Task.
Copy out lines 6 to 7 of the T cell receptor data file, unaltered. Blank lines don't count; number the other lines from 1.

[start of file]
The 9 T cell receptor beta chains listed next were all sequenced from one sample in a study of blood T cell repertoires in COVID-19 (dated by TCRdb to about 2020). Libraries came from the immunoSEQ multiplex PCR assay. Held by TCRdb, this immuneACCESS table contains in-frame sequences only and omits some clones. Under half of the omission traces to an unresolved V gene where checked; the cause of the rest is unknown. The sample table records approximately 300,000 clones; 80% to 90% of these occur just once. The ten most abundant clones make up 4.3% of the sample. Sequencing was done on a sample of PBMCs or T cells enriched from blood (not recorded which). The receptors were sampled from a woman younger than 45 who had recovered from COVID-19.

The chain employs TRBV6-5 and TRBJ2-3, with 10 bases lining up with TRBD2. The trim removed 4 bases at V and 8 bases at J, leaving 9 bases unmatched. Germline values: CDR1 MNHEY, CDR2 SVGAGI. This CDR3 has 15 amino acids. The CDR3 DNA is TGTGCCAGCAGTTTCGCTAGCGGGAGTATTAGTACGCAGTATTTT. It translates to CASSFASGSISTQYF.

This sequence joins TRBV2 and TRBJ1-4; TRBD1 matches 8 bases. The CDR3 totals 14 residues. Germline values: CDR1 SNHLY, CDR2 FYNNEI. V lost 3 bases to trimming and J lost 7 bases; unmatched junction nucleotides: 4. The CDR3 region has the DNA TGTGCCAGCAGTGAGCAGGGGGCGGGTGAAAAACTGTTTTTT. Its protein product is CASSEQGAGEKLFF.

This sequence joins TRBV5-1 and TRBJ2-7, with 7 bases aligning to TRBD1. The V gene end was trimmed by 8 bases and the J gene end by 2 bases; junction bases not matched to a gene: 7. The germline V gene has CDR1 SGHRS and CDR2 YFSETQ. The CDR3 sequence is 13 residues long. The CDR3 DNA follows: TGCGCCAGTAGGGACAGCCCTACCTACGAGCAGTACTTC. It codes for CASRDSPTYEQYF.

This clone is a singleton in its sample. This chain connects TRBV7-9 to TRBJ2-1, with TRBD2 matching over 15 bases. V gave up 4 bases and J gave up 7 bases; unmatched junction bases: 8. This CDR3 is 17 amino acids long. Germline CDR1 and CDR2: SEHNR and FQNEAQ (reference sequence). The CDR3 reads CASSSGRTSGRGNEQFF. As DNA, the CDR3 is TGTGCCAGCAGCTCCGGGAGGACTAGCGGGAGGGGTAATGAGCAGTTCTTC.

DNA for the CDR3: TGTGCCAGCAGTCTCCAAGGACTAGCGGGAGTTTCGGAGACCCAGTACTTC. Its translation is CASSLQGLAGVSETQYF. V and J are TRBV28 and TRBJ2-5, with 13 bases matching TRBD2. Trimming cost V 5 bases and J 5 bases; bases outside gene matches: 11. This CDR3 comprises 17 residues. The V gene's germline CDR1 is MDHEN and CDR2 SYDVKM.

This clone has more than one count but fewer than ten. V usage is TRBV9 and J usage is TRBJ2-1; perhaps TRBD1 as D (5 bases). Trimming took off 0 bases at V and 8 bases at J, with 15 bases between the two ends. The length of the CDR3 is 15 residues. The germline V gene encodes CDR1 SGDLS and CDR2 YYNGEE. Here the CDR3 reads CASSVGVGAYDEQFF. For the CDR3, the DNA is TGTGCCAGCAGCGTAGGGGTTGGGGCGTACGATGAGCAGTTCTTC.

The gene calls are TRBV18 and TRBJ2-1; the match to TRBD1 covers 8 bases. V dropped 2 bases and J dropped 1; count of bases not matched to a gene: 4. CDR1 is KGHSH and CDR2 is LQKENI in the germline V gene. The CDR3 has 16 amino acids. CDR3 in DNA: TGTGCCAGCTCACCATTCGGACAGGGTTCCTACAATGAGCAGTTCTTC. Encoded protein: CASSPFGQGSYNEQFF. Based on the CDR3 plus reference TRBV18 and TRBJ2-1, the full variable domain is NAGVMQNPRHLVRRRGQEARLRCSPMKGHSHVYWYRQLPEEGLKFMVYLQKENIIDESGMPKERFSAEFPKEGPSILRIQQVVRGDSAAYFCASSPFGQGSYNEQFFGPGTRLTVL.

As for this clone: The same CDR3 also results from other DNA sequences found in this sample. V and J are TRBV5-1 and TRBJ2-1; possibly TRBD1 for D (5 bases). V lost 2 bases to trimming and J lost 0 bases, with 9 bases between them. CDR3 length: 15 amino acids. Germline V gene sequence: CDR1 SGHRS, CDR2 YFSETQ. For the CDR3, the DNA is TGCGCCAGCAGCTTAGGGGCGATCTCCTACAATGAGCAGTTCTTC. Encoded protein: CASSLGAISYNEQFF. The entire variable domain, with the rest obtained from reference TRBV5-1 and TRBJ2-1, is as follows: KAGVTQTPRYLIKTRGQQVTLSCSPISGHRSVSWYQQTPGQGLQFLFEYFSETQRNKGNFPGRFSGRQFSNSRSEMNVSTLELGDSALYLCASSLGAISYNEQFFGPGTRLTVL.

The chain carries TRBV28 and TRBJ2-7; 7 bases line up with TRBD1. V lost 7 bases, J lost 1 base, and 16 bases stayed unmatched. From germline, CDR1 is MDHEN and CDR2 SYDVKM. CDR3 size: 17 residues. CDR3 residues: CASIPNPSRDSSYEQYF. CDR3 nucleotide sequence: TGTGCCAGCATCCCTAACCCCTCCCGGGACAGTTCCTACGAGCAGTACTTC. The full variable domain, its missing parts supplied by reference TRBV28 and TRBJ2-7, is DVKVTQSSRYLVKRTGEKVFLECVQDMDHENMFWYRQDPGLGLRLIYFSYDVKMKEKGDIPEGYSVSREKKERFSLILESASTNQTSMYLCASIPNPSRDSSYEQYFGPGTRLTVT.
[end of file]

DNA for the CDR3: TGTGCCAGCAGTCTCCAAGGACTAGCGGGAGTTTCGGAGACCCAGTACTTC. Its translation is CASSLQGLAGVSETQYF. V and J are TRBV28 and TRBJ2-5, with 13 bases matching TRBD2. Trimming cost V 5 bases and J 5 bases; bases outside gene matches: 11. This CDR3 comprises 17 residues. The V gene's germline CDR1 is MDHEN and CDR2 SYDVKM.

This clone has more than one count but fewer than ten. V usage is TRBV9 and J usage is TRBJ2-1; perhaps TRBD1 as D (5 bases). Trimming took off 0 bases at V and 8 bases at J, with 15 bases between the two ends. The length of the CDR3 is 15 residues. The germline V gene encodes CDR1 SGDLS and CDR2 YYNGEE. Here the CDR3 reads CASSVGVGAYDEQFF. For the CDR3, the DNA is TGTGCCAGCAGCGTAGGGGTTGGGGCGTACGATGAGCAGTTCTTC.